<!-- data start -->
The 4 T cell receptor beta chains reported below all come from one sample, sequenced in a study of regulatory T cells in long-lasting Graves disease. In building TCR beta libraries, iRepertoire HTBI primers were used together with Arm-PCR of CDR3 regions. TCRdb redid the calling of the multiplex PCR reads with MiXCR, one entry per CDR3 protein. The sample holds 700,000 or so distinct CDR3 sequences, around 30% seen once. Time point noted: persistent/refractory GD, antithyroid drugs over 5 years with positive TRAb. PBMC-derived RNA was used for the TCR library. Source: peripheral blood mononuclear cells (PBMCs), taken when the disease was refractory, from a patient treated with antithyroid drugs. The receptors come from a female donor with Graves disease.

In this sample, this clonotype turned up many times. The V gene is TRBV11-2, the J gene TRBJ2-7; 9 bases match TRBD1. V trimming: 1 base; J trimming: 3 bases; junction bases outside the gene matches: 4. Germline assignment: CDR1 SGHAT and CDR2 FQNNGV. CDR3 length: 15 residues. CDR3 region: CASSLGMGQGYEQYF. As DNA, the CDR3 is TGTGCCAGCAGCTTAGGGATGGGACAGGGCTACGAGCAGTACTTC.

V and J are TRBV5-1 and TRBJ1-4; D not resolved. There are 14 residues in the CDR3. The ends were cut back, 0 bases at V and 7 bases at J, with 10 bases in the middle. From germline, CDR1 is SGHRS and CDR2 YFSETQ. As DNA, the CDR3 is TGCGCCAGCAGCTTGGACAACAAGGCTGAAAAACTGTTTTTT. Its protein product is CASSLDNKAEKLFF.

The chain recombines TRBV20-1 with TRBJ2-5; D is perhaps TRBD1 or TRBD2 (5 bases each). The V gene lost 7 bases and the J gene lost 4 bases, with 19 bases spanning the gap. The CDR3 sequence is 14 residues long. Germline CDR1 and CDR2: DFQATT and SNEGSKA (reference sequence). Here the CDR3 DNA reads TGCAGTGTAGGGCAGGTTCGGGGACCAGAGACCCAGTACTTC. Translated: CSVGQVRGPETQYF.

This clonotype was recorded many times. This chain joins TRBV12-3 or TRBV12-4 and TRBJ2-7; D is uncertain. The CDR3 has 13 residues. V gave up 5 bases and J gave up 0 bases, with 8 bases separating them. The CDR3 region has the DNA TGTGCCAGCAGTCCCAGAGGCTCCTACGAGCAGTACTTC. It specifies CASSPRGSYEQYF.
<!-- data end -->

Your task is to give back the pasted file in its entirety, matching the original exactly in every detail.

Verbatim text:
The 4 T cell receptor beta chains reported below all come from one sample, sequenced in a study of regulatory T cells in long-lasting Graves disease. In building TCR beta libraries, iRepertoire HTBI primers were used together with Arm-PCR of CDR3 regions. TCRdb redid the calling of the multiplex PCR reads with MiXCR, one entry per CDR3 protein. The sample holds 700,000 or so distinct CDR3 sequences, around 30% seen once. Time point noted: persistent/refractory GD, antithyroid drugs over 5 years with positive TRAb. PBMC-derived RNA was used for the TCR library. Source: peripheral blood mononuclear cells (PBMCs), taken when the disease was refractory, from a patient treated with antithyroid drugs. The receptors come from a female donor with Graves disease.

In this sample, this clonotype turned up many times. The V gene is TRBV11-2, the J gene TRBJ2-7; 9 bases match TRBD1. V trimming: 1 base; J trimming: 3 bases; junction bases outside the gene matches: 4. Germline assignment: CDR1 SGHAT and CDR2 FQNNGV. CDR3 length: 15 residues. CDR3 region: CASSLGMGQGYEQYF. As DNA, the CDR3 is TGTGCCAGCAGCTTAGGGATGGGACAGGGCTACGAGCAGTACTTC.

V and J are TRBV5-1 and TRBJ1-4; D not resolved. There are 14 residues in the CDR3. The ends were cut back, 0 bases at V and 7 bases at J, with 10 bases in the middle. From germline, CDR1 is SGHRS and CDR2 YFSETQ. As DNA, the CDR3 is TGCGCCAGCAGCTTGGACAACAAGGCTGAAAAACTGTTTTTT. Its protein product is CASSLDNKAEKLFF.

The chain recombines TRBV20-1 with TRBJ2-5; D is perhaps TRBD1 or TRBD2 (5 bases each). The V gene lost 7 bases and the J gene lost 4 bases, with 19 bases spanning the gap. The CDR3 sequence is 14 residues long. Germline CDR1 and CDR2: DFQATT and SNEGSKA (reference sequence). Here the CDR3 DNA reads TGCAGTGTAGGGCAGGTTCGGGGACCAGAGACCCAGTACTTC. Translated: CSVGQVRGPETQYF.

This clonotype was recorded many times. This chain joins TRBV12-3 or TRBV12-4 and TRBJ2-7; D is uncertain. The CDR3 has 13 residues. V gave up 5 bases and J gave up 0 bases, with 8 bases separating them. The CDR3 region has the DNA TGTGCCAGCAGTCCCAGAGGCTCCTACGAGCAGTACTTC. It specifies CASSPRGSYEQYF.